The National Institutes of Health maintains a 30 billion dollar portfolio of health and biomedical research, a yearly budget that roundly trumps that of the National Science Foundation (about 7 billion) and the National Nanotechnology Initiative (1.6 billion). Although NIH has no “Broader Impacts” criterion in its RFPs, it does expect researchers to contribute to education and outreach. This is fairly fertile territory for science museums to explore, perhaps through nurturing relationships with local NIH-funded research institutes. Now there's an interesting new development.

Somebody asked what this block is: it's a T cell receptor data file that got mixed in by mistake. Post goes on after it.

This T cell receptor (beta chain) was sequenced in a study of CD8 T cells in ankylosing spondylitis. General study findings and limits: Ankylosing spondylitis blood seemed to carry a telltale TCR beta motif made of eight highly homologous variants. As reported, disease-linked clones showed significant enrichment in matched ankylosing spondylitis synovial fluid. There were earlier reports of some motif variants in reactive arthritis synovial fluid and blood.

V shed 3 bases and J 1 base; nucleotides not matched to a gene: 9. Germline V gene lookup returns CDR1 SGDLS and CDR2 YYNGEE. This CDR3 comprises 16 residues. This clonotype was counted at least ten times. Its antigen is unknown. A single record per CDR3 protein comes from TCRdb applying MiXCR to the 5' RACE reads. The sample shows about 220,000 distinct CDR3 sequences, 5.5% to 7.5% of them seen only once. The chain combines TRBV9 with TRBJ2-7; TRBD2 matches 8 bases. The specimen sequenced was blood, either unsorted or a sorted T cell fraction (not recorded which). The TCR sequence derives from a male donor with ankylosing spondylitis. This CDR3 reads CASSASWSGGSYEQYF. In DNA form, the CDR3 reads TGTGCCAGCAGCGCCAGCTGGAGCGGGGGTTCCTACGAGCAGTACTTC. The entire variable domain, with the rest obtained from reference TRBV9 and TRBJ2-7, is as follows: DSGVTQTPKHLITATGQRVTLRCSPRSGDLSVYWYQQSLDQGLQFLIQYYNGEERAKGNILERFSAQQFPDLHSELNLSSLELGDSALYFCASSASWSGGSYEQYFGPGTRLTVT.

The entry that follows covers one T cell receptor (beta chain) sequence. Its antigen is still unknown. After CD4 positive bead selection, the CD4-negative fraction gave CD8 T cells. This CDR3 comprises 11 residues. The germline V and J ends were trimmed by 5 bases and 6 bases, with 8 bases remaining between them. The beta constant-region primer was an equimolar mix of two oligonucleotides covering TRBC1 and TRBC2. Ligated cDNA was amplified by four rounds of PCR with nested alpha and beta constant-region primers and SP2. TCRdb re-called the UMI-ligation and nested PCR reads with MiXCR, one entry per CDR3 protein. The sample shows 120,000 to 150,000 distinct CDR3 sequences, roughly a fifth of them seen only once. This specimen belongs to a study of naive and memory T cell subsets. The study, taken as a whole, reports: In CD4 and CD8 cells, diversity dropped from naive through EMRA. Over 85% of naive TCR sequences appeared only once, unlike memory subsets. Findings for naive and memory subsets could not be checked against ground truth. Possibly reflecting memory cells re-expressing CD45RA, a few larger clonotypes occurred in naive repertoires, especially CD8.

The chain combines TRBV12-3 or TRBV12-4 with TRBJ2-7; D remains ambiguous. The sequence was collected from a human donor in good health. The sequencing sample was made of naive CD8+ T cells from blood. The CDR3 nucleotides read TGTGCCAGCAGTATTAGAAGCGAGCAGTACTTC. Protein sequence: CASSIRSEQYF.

NISE Network Blog
If you've got a few minutes to kill, check out the Oregon Museum of Science and Industry's podcast on nanotechnology. Anders Liljeholm from OMSI (a NISE Net programs team member who does a mean Evil Nanoscientist) answers questions like, "what is it?" "what can nanotechnology be used for?" and "what are scientists doing to make sure that nanotechnologies are safe?"
There's been some debate about the safety of nano-sized particles of zinc oxide and titanium dioxide in sunscreens-- one of the scenarios discussed in the NISE Net's Nanomedicine in Healthcare forum relates to using nano-sized particles of zinc oxide in sunscreen. However, one consumer group recently weighed in that maybe nano sunscreens are okay.